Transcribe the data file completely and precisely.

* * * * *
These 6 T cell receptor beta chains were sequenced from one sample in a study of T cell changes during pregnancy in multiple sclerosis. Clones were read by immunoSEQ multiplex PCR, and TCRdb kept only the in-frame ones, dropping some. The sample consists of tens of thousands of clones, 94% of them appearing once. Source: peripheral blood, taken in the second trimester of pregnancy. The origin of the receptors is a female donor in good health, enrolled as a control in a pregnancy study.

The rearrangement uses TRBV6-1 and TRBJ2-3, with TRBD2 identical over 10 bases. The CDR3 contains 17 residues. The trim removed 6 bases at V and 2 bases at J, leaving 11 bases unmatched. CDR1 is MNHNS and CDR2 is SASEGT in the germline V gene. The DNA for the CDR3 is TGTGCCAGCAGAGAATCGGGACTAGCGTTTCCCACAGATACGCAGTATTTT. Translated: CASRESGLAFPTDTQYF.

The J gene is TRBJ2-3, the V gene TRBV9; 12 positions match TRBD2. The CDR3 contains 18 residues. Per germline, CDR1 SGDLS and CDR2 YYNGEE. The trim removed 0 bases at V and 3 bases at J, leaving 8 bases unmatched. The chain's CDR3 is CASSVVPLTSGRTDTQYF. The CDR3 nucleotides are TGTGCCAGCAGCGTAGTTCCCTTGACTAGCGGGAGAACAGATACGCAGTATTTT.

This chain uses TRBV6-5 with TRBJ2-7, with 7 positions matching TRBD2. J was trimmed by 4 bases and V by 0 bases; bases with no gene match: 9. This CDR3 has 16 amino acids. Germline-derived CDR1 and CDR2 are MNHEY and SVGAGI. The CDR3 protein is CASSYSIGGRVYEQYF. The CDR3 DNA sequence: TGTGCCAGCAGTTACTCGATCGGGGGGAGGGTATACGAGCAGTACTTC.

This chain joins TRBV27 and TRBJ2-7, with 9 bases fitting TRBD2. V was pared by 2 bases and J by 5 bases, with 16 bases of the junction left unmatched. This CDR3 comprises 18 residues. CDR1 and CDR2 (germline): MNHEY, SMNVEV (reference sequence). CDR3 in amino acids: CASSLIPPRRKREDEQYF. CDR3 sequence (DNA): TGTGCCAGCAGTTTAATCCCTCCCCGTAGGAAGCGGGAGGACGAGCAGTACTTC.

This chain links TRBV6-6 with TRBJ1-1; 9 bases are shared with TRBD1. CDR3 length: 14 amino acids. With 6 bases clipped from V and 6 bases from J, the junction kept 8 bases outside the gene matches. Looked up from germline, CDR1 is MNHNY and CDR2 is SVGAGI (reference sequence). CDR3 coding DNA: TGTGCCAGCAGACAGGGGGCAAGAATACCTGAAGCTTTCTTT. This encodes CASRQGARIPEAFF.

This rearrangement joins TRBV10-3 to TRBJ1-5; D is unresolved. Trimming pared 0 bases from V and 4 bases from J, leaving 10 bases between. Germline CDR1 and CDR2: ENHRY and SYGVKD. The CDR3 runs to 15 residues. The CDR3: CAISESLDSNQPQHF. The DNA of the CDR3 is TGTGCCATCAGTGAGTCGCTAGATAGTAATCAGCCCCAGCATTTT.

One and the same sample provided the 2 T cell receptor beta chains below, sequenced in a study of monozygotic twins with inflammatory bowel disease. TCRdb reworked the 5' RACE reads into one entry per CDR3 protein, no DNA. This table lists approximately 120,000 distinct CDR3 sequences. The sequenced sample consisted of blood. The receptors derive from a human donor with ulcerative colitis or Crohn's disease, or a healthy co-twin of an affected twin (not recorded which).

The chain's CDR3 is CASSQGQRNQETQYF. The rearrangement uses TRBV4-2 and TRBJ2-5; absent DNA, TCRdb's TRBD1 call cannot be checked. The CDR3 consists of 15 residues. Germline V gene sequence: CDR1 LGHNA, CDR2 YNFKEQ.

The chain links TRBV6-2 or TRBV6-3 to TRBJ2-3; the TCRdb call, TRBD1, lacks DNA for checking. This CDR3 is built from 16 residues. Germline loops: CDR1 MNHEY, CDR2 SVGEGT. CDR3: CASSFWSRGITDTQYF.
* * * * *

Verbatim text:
These 6 T cell receptor beta chains were sequenced from one sample in a study of T cell changes during pregnancy in multiple sclerosis. Clones were read by immunoSEQ multiplex PCR, and TCRdb kept only the in-frame ones, dropping some. The sample consists of tens of thousands of clones, 94% of them appearing once. Source: peripheral blood, taken in the second trimester of pregnancy. The origin of the receptors is a female donor in good health, enrolled as a control in a pregnancy study.

The rearrangement uses TRBV6-1 and TRBJ2-3, with TRBD2 identical over 10 bases. The CDR3 contains 17 residues. The trim removed 6 bases at V and 2 bases at J, leaving 11 bases unmatched. CDR1 is MNHNS and CDR2 is SASEGT in the germline V gene. The DNA for the CDR3 is TGTGCCAGCAGAGAATCGGGACTAGCGTTTCCCACAGATACGCAGTATTTT. Translated: CASRESGLAFPTDTQYF.

The J gene is TRBJ2-3, the V gene TRBV9; 12 positions match TRBD2. The CDR3 contains 18 residues. Per germline, CDR1 SGDLS and CDR2 YYNGEE. The trim removed 0 bases at V and 3 bases at J, leaving 8 bases unmatched. The chain's CDR3 is CASSVVPLTSGRTDTQYF. The CDR3 nucleotides are TGTGCCAGCAGCGTAGTTCCCTTGACTAGCGGGAGAACAGATACGCAGTATTTT.

This chain uses TRBV6-5 with TRBJ2-7, with 7 positions matching TRBD2. J was trimmed by 4 bases and V by 0 bases; bases with no gene match: 9. This CDR3 has 16 amino acids. Germline-derived CDR1 and CDR2 are MNHEY and SVGAGI. The CDR3 protein is CASSYSIGGRVYEQYF. The CDR3 DNA sequence: TGTGCCAGCAGTTACTCGATCGGGGGGAGGGTATACGAGCAGTACTTC.

This chain joins TRBV27 and TRBJ2-7, with 9 bases fitting TRBD2. V was pared by 2 bases and J by 5 bases, with 16 bases of the junction left unmatched. This CDR3 comprises 18 residues. CDR1 and CDR2 (germline): MNHEY, SMNVEV (reference sequence). CDR3 in amino acids: CASSLIPPRRKREDEQYF. CDR3 sequence (DNA): TGTGCCAGCAGTTTAATCCCTCCCCGTAGGAAGCGGGAGGACGAGCAGTACTTC.

This chain links TRBV6-6 with TRBJ1-1; 9 bases are shared with TRBD1. CDR3 length: 14 amino acids. With 6 bases clipped from V and 6 bases from J, the junction kept 8 bases outside the gene matches. Looked up from germline, CDR1 is MNHNY and CDR2 is SVGAGI (reference sequence). CDR3 coding DNA: TGTGCCAGCAGACAGGGGGCAAGAATACCTGAAGCTTTCTTT. This encodes CASRQGARIPEAFF.

This rearrangement joins TRBV10-3 to TRBJ1-5; D is unresolved. Trimming pared 0 bases from V and 4 bases from J, leaving 10 bases between. Germline CDR1 and CDR2: ENHRY and SYGVKD. The CDR3 runs to 15 residues. The CDR3: CAISESLDSNQPQHF. The DNA of the CDR3 is TGTGCCATCAGTGAGTCGCTAGATAGTAATCAGCCCCAGCATTTT.

One and the same sample provided the 2 T cell receptor beta chains below, sequenced in a study of monozygotic twins with inflammatory bowel disease. TCRdb reworked the 5' RACE reads into one entry per CDR3 protein, no DNA. This table lists approximately 120,000 distinct CDR3 sequences. The sequenced sample consisted of blood. The receptors derive from a human donor with ulcerative colitis or Crohn's disease, or a healthy co-twin of an affected twin (not recorded which).

The chain's CDR3 is CASSQGQRNQETQYF. The rearrangement uses TRBV4-2 and TRBJ2-5; absent DNA, TCRdb's TRBD1 call cannot be checked. The CDR3 consists of 15 residues. Germline V gene sequence: CDR1 LGHNA, CDR2 YNFKEQ.

The chain links TRBV6-2 or TRBV6-3 to TRBJ2-3; the TCRdb call, TRBD1, lacks DNA for checking. This CDR3 is built from 16 residues. Germline loops: CDR1 MNHEY, CDR2 SVGEGT. CDR3: CASSFWSRGITDTQYF.